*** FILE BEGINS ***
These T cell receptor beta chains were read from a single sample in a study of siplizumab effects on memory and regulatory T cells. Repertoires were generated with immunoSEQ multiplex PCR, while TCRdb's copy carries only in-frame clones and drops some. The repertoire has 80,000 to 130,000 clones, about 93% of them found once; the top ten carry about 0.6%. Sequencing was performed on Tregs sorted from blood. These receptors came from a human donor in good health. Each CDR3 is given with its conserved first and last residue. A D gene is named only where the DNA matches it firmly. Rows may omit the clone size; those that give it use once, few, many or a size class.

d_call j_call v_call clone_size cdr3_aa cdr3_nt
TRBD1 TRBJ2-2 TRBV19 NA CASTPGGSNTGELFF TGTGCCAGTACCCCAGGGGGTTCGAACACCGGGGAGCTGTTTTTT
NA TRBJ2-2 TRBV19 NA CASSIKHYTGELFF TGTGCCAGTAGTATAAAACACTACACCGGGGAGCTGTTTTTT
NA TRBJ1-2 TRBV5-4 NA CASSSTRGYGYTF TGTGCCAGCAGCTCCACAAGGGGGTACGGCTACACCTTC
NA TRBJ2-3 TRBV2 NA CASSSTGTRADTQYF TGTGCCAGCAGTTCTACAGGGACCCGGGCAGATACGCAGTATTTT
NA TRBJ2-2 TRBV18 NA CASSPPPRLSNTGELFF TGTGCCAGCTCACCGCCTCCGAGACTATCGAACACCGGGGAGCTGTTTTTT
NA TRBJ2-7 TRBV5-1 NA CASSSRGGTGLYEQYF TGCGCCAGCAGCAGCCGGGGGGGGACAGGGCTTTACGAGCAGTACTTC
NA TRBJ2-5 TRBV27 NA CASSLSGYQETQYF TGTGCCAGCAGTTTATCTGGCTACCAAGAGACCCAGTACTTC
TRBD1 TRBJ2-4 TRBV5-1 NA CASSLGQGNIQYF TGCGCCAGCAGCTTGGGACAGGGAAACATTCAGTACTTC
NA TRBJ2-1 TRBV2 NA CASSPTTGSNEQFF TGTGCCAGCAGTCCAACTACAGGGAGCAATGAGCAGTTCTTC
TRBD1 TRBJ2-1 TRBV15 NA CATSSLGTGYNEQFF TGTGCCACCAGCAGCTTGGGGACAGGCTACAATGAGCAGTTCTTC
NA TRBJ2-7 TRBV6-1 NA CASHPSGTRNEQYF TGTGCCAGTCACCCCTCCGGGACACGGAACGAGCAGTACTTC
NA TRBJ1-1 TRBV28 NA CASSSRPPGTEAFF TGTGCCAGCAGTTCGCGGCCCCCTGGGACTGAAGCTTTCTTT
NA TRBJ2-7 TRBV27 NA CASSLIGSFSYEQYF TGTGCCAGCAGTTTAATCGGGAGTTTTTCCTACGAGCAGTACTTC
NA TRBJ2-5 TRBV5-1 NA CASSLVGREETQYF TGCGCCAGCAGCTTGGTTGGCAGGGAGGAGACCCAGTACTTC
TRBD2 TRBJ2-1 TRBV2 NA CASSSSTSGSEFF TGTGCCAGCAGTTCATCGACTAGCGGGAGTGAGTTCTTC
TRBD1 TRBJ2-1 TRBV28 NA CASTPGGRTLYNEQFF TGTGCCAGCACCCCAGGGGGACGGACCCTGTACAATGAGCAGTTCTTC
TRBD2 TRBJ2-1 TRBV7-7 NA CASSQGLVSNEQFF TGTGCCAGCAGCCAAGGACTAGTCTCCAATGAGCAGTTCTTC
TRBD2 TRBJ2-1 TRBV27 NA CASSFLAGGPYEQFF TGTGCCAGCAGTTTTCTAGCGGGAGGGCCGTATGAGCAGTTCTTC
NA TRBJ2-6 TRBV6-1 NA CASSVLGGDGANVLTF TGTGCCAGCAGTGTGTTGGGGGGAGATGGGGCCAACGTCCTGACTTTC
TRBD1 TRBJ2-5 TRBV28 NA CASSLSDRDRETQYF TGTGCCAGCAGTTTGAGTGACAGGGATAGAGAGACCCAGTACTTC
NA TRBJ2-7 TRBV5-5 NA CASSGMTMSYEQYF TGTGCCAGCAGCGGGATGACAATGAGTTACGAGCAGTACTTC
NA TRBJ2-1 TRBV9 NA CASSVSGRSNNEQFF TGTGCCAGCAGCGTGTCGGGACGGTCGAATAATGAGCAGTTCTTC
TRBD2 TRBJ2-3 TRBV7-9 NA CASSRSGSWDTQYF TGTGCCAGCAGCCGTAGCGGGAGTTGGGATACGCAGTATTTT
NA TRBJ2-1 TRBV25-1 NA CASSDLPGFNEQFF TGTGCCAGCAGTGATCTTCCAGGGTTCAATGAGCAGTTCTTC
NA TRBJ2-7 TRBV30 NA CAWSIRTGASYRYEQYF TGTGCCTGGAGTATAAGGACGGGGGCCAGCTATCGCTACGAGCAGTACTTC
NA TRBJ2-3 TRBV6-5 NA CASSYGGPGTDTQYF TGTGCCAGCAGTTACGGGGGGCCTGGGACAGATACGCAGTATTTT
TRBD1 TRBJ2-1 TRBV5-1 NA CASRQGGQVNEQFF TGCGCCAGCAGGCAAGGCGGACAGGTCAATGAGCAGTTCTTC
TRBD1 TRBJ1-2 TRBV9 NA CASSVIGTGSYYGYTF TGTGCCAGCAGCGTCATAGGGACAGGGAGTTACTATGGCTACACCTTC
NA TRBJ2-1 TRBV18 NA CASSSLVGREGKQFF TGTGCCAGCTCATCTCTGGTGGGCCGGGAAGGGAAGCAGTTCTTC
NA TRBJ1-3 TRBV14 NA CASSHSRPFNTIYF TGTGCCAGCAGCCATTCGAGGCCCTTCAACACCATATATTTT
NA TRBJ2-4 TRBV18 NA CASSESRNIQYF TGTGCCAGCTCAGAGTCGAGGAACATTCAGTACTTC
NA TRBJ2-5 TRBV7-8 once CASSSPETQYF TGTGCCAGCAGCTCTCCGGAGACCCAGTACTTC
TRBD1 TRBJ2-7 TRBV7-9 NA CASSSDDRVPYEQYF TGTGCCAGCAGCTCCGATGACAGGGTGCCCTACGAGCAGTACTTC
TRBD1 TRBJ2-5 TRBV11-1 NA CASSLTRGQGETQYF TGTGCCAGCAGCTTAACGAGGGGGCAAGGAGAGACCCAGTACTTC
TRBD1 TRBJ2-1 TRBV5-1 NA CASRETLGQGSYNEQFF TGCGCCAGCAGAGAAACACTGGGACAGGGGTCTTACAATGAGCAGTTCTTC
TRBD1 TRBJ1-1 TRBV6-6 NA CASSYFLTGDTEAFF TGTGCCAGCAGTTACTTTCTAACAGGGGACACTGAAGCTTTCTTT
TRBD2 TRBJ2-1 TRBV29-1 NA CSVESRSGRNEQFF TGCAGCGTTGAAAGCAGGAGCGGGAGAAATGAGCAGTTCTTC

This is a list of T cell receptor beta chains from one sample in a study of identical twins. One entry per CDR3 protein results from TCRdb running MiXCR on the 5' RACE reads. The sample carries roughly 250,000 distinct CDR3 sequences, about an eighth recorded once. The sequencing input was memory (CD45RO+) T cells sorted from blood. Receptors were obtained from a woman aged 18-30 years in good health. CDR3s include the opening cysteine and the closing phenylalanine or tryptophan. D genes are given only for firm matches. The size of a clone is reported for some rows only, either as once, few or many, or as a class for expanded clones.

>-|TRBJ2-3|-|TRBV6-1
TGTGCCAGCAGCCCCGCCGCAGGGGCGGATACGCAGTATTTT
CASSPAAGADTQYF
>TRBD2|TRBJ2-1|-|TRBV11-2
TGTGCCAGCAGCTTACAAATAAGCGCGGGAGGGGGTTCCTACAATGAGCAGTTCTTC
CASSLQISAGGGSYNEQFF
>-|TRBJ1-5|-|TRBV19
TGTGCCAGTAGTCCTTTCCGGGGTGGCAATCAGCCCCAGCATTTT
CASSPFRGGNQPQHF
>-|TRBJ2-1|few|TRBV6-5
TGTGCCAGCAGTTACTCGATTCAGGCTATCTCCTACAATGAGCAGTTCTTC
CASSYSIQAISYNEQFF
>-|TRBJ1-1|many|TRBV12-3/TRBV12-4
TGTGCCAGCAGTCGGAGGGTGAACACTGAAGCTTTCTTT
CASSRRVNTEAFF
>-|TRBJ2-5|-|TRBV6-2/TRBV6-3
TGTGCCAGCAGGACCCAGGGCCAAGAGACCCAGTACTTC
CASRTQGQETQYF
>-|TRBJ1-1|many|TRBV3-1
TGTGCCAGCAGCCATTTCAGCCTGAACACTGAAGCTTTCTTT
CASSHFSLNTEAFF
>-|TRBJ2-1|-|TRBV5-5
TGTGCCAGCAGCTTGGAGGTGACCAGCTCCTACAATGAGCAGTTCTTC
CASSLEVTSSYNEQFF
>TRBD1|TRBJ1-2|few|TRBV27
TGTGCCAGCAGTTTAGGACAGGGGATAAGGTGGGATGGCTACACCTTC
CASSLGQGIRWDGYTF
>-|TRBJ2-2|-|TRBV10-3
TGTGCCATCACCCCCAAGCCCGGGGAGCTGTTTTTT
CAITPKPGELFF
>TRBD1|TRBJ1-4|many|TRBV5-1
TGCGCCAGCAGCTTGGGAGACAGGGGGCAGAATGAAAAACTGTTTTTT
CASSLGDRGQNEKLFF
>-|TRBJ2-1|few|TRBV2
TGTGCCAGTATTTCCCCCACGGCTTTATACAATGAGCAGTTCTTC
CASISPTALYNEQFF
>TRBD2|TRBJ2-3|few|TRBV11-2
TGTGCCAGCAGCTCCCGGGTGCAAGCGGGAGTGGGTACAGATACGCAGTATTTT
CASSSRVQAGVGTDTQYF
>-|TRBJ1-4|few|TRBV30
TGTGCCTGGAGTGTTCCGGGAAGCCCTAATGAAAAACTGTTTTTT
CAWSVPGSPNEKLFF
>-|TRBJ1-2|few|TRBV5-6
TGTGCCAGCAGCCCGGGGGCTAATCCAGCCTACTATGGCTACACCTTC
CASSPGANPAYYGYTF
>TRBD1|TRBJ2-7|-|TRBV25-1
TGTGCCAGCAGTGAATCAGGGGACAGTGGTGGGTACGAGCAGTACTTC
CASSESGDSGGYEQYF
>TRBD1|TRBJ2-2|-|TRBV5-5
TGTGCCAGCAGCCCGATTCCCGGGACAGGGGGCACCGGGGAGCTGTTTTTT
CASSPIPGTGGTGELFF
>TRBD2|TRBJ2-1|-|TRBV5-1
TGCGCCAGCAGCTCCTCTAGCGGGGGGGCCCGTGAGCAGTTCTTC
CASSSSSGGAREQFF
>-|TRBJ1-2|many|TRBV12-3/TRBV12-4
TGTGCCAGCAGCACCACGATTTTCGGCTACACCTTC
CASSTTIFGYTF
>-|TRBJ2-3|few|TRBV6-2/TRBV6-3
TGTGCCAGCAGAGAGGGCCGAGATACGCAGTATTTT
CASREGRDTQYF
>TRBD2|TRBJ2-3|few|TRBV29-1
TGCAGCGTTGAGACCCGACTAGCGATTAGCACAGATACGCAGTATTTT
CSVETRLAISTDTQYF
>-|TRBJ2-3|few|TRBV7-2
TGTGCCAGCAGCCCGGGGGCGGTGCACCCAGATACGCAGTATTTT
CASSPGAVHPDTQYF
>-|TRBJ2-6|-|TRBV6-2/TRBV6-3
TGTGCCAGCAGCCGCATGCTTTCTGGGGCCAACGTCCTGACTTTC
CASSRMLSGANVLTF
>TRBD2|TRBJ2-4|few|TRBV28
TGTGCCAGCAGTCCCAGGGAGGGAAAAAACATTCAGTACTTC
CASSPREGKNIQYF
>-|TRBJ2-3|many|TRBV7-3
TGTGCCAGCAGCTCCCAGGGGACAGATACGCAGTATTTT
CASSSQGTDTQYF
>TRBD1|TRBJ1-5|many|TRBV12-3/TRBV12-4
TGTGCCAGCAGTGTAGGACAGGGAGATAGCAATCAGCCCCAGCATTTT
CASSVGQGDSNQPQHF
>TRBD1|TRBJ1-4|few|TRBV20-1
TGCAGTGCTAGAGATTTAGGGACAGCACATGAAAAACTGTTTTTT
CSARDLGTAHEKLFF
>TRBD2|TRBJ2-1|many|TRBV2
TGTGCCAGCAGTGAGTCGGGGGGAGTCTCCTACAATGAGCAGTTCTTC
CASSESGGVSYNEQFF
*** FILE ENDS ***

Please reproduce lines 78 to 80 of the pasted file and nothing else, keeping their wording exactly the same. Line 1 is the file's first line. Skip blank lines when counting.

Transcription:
TGTGCCAGCAGCTCCCGGGTGCAAGCGGGAGTGGGTACAGATACGCAGTATTTT
CASSSRVQAGVGTDTQYF
>-|TRBJ1-4|few|TRBV30